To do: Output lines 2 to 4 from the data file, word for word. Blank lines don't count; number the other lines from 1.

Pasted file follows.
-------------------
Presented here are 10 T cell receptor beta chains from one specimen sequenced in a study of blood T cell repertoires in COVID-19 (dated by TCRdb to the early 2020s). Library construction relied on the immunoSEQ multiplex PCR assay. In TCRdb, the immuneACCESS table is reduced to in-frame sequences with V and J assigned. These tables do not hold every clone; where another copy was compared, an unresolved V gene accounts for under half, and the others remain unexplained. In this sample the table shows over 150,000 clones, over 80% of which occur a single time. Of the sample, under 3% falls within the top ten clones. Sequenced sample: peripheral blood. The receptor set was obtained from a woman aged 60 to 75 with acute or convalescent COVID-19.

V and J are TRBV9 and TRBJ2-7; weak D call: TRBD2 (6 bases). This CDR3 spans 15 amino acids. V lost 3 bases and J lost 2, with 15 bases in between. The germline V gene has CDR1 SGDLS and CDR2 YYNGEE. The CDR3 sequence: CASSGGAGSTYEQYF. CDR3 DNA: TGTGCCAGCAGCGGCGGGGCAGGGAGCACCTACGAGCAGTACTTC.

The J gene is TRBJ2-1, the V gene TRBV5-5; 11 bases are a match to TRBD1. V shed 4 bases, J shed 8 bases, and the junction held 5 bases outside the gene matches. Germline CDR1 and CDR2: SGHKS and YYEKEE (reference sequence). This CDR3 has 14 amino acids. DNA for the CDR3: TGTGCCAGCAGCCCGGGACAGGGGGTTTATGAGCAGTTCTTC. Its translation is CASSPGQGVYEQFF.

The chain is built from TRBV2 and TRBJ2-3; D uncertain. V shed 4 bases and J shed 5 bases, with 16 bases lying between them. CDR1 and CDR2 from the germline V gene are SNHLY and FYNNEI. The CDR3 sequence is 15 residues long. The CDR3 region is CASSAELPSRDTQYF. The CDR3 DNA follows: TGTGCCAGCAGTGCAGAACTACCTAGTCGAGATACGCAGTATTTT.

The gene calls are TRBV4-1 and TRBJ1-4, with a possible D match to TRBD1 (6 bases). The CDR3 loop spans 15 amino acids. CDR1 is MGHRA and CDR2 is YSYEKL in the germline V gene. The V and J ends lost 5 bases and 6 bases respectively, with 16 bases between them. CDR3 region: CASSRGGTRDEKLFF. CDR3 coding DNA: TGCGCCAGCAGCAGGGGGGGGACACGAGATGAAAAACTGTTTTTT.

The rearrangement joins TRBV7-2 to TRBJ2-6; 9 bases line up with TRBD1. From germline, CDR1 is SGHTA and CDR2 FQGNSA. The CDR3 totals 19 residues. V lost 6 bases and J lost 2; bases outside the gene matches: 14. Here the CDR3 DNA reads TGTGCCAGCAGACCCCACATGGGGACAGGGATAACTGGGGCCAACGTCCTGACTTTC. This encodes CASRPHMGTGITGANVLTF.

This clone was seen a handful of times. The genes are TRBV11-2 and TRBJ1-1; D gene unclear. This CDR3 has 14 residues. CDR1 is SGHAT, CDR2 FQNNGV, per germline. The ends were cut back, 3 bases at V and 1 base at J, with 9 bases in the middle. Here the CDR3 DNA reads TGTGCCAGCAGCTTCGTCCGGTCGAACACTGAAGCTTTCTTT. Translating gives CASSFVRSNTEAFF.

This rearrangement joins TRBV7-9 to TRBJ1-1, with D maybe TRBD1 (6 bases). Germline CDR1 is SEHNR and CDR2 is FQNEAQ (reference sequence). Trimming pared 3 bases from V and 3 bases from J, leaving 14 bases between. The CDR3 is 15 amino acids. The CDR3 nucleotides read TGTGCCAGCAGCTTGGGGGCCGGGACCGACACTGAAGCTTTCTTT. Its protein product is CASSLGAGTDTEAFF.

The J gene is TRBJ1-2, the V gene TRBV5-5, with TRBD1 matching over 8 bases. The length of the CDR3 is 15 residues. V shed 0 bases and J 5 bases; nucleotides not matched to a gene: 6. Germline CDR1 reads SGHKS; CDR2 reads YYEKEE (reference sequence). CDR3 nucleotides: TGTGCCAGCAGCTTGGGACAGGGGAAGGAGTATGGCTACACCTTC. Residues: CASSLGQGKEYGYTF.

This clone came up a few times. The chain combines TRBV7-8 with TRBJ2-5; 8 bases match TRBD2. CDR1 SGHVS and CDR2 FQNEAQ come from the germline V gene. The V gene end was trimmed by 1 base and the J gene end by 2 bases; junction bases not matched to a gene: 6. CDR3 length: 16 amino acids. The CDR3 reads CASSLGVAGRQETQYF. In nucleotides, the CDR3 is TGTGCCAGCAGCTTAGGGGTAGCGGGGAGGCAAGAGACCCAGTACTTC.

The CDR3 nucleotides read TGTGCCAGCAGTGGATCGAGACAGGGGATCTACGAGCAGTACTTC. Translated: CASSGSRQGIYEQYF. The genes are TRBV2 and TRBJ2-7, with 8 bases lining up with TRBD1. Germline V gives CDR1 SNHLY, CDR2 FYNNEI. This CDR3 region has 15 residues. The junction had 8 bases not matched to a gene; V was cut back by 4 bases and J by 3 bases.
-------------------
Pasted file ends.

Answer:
V and J are TRBV9 and TRBJ2-7; weak D call: TRBD2 (6 bases). This CDR3 spans 15 amino acids. V lost 3 bases and J lost 2, with 15 bases in between. The germline V gene has CDR1 SGDLS and CDR2 YYNGEE. The CDR3 sequence: CASSGGAGSTYEQYF. CDR3 DNA: TGTGCCAGCAGCGGCGGGGCAGGGAGCACCTACGAGCAGTACTTC.

The J gene is TRBJ2-1, the V gene TRBV5-5; 11 bases are a match to TRBD1. V shed 4 bases, J shed 8 bases, and the junction held 5 bases outside the gene matches. Germline CDR1 and CDR2: SGHKS and YYEKEE (reference sequence). This CDR3 has 14 amino acids. DNA for the CDR3: TGTGCCAGCAGCCCGGGACAGGGGGTTTATGAGCAGTTCTTC. Its translation is CASSPGQGVYEQFF.

The chain is built from TRBV2 and TRBJ2-3; D uncertain. V shed 4 bases and J shed 5 bases, with 16 bases lying between them. CDR1 and CDR2 from the germline V gene are SNHLY and FYNNEI. The CDR3 sequence is 15 residues long. The CDR3 region is CASSAELPSRDTQYF. The CDR3 DNA follows: TGTGCCAGCAGTGCAGAACTACCTAGTCGAGATACGCAGTATTTT.